The Cathedral Church of the Holy Trinity, Saint Peter, Saint Paul and Saint Swithun, commonly known as Winchester Cathedral, is among the largest of its kind in Northern Europe.  Once the seat of Anglo-Saxon and Norman power, Winchester Cathedral is the resting place of Saxon royalty, bishops and Jane Austen, the much-loved English novelist. Inside are priceless treasures and great works of art, from sculpture by Antony Gormley to the magnificent 12th-century Winchester Bible.

In recent times some of the scenes needed for the final episodes of the Netflix series, The Crown were filmed here and the Cathedral famously doubled up as the Vatican in the adaption of Dan Brown’s mystery thriller The Da Vinci Code starring Tom Hanks.

Best ways to explore

One of the best ways to explore the Cathedral is with a trained Guide.  We were fortunate to snag Harry Harris who was able to tell us all about the building of the edifice and its colourful past.  Harry is a mine of information and had many wonderful stories to tell.  We particularly like his stories about the people associated with the Cathedral, such as William Walker, the diver who saved the Cathedral in the early 1900’s.  As part of our tour, we had the opportunity to discover the massive vaults of the Cathedral’s early Norman crypt, the ornate Renaissance chantry chapels, Jane Austen’s grave and the Great West Window.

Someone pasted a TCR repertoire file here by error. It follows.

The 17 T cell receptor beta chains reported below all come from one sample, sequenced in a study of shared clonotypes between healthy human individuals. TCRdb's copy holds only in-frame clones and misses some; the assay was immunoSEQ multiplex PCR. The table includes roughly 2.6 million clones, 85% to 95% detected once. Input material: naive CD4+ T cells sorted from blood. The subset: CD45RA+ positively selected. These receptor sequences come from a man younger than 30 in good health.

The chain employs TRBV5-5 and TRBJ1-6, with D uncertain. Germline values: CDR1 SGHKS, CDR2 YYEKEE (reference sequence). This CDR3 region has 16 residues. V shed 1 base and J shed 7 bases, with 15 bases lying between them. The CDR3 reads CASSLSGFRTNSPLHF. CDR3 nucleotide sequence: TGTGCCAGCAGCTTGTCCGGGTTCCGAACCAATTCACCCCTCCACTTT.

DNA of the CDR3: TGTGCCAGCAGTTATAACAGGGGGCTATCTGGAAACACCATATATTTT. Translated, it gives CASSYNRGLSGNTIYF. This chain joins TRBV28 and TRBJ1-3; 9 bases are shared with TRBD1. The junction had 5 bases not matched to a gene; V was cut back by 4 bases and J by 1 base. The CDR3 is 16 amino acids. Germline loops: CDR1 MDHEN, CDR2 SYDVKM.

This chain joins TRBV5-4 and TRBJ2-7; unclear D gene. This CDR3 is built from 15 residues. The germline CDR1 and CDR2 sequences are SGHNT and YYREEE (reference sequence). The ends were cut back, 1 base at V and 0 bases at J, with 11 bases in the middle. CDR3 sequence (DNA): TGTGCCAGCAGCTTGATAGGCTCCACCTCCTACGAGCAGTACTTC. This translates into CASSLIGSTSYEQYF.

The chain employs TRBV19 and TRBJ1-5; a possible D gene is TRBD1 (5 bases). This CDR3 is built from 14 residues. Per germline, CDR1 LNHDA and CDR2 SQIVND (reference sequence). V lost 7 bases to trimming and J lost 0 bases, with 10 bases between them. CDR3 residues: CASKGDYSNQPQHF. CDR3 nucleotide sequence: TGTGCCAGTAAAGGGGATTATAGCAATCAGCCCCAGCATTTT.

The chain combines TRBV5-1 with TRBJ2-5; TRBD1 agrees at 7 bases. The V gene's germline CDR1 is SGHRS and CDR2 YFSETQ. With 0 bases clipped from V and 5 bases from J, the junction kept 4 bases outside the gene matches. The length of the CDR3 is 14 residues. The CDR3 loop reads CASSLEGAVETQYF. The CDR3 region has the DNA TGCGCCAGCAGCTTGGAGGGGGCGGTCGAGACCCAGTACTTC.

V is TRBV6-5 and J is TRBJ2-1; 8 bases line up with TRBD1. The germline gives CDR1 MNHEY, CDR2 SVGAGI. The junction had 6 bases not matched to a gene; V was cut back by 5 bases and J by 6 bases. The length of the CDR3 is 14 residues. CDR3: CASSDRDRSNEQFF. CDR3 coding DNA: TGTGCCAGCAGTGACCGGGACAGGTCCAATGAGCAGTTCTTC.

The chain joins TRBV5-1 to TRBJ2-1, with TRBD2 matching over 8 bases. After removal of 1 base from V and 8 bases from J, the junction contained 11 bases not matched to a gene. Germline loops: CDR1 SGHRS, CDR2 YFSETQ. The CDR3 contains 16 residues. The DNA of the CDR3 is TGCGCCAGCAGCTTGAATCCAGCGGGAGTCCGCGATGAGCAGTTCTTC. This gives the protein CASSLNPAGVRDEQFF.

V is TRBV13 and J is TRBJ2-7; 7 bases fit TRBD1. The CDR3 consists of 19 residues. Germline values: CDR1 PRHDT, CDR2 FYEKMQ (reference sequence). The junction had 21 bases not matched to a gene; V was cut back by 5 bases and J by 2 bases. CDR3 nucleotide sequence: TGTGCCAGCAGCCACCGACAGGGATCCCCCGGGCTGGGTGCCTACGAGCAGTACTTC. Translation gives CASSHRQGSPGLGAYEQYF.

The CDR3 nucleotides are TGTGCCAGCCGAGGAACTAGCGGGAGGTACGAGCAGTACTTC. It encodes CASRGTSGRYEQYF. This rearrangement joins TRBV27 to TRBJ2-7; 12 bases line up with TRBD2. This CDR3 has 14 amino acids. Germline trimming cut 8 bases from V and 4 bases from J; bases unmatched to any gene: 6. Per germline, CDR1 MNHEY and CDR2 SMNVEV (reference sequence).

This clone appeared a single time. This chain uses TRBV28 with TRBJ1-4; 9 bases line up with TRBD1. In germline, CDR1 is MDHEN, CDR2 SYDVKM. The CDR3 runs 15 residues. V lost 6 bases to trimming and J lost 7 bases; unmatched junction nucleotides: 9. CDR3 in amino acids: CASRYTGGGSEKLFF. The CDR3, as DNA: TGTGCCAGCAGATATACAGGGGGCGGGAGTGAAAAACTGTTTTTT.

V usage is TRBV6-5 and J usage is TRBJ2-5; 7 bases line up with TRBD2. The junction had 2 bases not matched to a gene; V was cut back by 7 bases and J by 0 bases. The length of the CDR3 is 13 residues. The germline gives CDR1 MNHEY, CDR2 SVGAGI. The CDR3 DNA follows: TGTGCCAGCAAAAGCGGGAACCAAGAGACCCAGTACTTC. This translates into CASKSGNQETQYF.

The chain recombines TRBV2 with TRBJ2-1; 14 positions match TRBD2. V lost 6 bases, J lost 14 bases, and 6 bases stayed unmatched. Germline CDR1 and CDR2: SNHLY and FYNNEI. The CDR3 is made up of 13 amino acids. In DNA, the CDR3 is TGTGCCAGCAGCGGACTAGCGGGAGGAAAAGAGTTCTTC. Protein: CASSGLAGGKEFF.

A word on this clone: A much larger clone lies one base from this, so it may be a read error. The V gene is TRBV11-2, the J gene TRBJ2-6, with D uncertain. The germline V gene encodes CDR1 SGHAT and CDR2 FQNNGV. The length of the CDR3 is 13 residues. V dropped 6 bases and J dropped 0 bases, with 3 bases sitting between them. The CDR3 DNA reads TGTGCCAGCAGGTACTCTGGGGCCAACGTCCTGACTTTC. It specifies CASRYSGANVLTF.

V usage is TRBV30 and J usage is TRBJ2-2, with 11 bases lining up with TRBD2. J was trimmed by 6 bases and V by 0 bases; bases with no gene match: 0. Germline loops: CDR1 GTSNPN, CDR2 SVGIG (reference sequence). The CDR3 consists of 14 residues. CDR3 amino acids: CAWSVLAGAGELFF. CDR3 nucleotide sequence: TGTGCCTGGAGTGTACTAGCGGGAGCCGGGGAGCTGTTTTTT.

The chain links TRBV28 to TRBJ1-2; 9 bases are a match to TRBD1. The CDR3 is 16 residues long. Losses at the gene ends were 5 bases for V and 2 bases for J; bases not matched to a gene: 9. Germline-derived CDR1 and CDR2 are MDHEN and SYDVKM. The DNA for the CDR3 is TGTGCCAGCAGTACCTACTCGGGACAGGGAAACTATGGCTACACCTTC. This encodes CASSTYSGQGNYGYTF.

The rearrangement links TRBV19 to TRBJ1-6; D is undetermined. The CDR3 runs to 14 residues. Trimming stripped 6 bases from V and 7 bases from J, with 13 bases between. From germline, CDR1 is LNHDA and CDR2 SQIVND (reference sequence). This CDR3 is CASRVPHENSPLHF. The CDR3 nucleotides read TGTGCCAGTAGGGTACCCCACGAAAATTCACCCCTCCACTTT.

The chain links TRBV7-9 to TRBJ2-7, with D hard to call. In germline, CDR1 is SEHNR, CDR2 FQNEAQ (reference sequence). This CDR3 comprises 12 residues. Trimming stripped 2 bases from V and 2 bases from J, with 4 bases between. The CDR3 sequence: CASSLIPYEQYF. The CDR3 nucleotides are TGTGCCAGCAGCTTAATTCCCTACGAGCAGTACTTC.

Harry Harris, tour guide at Winchester Cathedral with Michael

Had we been feeling adventurous we could have also climbed the Cathedral Tower, and witnessed magnificent views across Winchester and the surrounding county. On that tour we could have seen the ringing chamber, the great Cathedral bells and we could also have walked the full length of the Nave roof with its huge wood beams. 

But we did get to see ‘Kings and Scribes: The Birth of a Nation’, a spectacular three-level exhibition in the South Transept which took us on an interactive journey, showcasing some of the nation’s greatest treasures. Highlights of this experience included the Winchester Bible. It is one of the UK’s finest illuminated manuscripts. Another highlight is the 17th-century Morley Library and the story of the Cathedral’s mortuary chests. They are believed to contain the remains of Saxon royalty.

Walking Tour 

If you want to get better acquainted with this beautiful city, we suggested you do as we did and employ a qualified Blue Badge Guide.

A variety of different guided tours including pretty riverside walks are offered throughout the year, each lasting approximately 90 minutes.


We chose to eat dinner at the Garden Restaurant in the Winchester Royal Hotel with its bright conservatory and tranquil views.  You do not have to be a hotel resident to enjoy the privilege. The Restaurant is in a relaxed setting and offers an unfussy menu featuring traditional British dining favourites.